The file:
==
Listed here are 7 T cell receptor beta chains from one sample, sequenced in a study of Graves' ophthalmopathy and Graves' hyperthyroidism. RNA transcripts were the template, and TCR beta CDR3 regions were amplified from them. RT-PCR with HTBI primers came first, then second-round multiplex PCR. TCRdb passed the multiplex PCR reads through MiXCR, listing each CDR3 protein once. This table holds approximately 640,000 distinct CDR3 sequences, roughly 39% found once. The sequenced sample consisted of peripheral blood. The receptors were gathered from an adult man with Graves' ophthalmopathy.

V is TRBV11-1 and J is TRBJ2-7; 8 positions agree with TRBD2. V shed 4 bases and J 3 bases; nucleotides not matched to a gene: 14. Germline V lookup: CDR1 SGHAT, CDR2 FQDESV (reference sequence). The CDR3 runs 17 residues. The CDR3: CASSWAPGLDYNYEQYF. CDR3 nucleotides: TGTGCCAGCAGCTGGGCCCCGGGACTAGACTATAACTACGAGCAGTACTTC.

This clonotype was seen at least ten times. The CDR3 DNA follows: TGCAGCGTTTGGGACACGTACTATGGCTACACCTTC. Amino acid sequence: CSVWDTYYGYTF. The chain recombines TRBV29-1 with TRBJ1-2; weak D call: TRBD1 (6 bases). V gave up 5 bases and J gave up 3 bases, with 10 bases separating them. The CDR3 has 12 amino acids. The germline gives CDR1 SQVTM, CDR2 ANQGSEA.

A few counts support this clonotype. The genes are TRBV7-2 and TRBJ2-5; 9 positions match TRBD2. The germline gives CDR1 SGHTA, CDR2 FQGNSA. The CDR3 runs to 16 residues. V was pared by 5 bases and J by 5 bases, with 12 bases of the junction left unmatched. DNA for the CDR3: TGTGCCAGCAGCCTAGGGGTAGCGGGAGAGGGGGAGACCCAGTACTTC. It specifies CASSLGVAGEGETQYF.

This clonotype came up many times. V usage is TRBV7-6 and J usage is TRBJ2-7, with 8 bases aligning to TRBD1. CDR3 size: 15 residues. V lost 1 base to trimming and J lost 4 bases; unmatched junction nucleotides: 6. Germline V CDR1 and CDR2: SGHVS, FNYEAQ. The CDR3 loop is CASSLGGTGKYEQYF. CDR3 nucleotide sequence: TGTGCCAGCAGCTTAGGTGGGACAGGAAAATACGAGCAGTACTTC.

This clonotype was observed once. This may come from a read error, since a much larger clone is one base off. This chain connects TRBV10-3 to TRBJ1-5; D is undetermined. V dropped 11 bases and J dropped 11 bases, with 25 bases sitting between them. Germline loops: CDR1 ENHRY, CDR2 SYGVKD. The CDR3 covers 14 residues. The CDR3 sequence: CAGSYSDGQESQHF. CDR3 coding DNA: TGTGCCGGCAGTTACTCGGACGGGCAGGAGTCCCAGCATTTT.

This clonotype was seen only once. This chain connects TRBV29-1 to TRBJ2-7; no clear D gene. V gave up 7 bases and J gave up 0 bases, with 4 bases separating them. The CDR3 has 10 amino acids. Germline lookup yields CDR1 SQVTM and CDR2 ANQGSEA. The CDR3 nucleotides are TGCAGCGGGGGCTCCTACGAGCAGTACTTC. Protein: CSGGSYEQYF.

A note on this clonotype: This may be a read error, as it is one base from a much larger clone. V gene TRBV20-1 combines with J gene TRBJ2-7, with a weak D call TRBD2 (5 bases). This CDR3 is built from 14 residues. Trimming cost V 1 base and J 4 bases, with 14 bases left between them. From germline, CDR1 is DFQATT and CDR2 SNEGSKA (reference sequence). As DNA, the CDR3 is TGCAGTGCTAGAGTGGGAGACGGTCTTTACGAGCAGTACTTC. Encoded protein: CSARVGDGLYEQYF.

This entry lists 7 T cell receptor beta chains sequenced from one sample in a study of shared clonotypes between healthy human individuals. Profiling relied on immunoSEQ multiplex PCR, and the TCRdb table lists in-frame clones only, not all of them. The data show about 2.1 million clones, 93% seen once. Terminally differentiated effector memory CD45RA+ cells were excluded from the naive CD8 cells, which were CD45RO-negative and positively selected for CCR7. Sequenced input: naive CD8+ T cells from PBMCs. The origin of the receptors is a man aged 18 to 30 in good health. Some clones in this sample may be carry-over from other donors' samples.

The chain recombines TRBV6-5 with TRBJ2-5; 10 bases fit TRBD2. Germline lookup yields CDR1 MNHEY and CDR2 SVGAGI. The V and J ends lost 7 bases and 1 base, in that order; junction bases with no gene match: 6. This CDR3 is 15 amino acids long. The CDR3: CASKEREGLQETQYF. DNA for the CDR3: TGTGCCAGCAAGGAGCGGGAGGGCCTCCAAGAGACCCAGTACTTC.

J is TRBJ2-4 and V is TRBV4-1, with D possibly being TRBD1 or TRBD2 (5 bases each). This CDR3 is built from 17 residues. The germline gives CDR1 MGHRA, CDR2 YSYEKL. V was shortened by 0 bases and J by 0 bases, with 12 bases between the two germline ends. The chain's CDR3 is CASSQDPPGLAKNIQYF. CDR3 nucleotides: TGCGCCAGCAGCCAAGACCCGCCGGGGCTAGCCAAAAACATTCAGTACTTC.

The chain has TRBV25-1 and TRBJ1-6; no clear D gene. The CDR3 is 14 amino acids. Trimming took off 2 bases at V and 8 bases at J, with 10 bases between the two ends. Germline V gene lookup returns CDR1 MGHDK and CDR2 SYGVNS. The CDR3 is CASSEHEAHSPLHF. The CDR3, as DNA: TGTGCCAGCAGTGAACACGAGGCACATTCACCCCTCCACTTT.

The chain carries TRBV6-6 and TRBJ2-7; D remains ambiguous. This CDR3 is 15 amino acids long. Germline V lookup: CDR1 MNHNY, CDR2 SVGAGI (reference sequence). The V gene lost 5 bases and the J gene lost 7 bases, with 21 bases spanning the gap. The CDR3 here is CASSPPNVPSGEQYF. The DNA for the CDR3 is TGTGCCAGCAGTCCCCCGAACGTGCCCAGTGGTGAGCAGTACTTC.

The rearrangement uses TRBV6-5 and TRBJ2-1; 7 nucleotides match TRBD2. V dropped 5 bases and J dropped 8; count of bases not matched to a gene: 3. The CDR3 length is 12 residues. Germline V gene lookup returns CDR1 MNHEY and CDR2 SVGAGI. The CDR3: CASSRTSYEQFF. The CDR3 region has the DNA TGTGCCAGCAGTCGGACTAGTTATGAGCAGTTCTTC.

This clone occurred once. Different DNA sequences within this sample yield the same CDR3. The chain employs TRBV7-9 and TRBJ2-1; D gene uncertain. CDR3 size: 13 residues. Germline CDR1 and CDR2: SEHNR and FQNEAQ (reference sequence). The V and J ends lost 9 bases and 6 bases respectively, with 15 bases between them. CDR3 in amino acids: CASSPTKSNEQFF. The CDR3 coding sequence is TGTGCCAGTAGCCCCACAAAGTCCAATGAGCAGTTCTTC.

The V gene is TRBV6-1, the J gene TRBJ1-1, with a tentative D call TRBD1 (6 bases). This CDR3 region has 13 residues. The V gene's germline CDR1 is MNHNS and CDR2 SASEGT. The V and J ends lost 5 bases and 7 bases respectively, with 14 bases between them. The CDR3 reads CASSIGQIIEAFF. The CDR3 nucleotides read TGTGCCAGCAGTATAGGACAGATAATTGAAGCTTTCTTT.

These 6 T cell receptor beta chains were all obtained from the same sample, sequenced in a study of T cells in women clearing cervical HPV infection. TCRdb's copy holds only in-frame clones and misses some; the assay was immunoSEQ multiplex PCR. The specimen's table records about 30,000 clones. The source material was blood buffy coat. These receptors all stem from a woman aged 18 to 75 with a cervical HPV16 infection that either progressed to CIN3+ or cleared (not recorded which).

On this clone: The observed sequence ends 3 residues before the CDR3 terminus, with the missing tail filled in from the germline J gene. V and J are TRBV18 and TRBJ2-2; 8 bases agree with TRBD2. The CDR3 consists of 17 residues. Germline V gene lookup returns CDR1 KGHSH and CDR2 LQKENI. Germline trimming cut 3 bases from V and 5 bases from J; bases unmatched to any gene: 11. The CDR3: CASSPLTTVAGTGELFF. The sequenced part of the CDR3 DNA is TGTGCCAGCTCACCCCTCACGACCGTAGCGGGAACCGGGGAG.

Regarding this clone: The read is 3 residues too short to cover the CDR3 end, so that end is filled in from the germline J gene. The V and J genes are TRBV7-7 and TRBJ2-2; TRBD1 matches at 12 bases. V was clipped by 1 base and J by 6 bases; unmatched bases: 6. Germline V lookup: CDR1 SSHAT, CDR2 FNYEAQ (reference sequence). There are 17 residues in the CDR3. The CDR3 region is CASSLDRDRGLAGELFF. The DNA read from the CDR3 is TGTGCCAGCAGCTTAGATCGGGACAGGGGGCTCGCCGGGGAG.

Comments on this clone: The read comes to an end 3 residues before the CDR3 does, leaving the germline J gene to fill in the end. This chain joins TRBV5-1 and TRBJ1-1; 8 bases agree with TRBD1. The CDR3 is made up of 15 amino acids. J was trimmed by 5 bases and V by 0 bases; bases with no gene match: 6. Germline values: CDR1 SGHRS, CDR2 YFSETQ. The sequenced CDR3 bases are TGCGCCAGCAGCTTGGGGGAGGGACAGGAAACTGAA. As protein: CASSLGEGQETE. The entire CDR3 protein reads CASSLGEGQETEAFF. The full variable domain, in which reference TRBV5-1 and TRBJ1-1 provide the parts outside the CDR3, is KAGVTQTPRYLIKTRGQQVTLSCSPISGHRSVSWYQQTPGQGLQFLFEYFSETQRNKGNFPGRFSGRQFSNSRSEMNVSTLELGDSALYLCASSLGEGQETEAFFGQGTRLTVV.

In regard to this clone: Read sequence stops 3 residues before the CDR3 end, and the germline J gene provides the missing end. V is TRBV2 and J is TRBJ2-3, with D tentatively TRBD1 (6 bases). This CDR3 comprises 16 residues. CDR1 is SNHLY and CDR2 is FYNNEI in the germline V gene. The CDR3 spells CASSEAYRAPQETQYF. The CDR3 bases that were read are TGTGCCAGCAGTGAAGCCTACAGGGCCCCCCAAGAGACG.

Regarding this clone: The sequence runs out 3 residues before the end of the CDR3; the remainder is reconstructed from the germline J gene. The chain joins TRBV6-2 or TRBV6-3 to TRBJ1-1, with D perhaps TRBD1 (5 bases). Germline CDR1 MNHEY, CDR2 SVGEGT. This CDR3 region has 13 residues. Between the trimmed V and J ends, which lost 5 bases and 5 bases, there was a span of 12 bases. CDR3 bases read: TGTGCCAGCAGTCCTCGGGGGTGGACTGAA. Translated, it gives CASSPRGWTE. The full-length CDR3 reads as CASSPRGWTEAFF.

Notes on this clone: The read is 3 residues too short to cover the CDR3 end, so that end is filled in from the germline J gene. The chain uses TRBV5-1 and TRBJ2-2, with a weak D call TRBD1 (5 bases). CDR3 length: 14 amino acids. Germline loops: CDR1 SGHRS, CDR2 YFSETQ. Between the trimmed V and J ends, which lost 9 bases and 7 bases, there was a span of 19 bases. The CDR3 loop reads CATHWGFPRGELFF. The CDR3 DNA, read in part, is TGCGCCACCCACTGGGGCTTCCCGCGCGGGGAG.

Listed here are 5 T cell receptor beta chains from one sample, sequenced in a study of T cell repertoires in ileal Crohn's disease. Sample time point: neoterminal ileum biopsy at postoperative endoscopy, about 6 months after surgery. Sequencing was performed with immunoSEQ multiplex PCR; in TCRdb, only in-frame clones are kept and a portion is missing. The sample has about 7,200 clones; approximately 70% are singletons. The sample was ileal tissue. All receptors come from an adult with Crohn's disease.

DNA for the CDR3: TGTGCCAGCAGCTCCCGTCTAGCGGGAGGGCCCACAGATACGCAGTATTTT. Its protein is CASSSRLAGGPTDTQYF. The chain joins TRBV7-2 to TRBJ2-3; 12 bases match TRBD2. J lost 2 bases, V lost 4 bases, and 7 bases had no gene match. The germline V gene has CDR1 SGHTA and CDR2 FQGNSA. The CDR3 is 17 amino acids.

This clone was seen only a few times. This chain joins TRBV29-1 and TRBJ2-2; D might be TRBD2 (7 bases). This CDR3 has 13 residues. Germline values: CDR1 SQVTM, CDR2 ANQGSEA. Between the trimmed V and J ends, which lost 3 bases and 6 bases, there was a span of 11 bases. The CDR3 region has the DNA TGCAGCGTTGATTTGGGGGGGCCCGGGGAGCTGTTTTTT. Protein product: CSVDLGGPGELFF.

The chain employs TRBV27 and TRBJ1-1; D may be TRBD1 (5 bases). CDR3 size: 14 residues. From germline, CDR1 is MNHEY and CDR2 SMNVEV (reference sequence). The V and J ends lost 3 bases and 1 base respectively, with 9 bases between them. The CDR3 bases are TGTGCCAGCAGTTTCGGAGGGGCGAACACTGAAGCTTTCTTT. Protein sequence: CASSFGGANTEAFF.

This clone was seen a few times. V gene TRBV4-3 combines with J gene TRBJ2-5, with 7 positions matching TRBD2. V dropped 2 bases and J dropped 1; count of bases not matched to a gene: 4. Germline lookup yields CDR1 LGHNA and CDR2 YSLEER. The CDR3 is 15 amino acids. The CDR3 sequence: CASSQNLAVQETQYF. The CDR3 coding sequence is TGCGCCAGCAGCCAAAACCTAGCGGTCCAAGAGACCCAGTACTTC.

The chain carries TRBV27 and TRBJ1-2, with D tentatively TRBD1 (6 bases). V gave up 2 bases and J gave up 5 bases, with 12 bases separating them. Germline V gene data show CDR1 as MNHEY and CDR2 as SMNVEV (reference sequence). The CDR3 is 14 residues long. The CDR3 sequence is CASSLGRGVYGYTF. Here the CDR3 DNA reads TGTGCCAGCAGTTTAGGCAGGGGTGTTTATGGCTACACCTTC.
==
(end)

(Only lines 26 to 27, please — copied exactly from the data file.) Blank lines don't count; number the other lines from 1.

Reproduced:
This clone was seen only a few times. This chain joins TRBV29-1 and TRBJ2-2; D might be TRBD2 (7 bases). This CDR3 has 13 residues. Germline values: CDR1 SQVTM, CDR2 ANQGSEA. Between the trimmed V and J ends, which lost 3 bases and 6 bases, there was a span of 11 bases. The CDR3 region has the DNA TGCAGCGTTGATTTGGGGGGGCCCGGGGAGCTGTTTTTT. Protein product: CSVDLGGPGELFF.

The chain employs TRBV27 and TRBJ1-1; D may be TRBD1 (5 bases). CDR3 size: 14 residues. From germline, CDR1 is MNHEY and CDR2 SMNVEV (reference sequence). The V and J ends lost 3 bases and 1 base respectively, with 9 bases between them. The CDR3 bases are TGTGCCAGCAGTTTCGGAGGGGCGAACACTGAAGCTTTCTTT. Protein sequence: CASSFGGANTEAFF.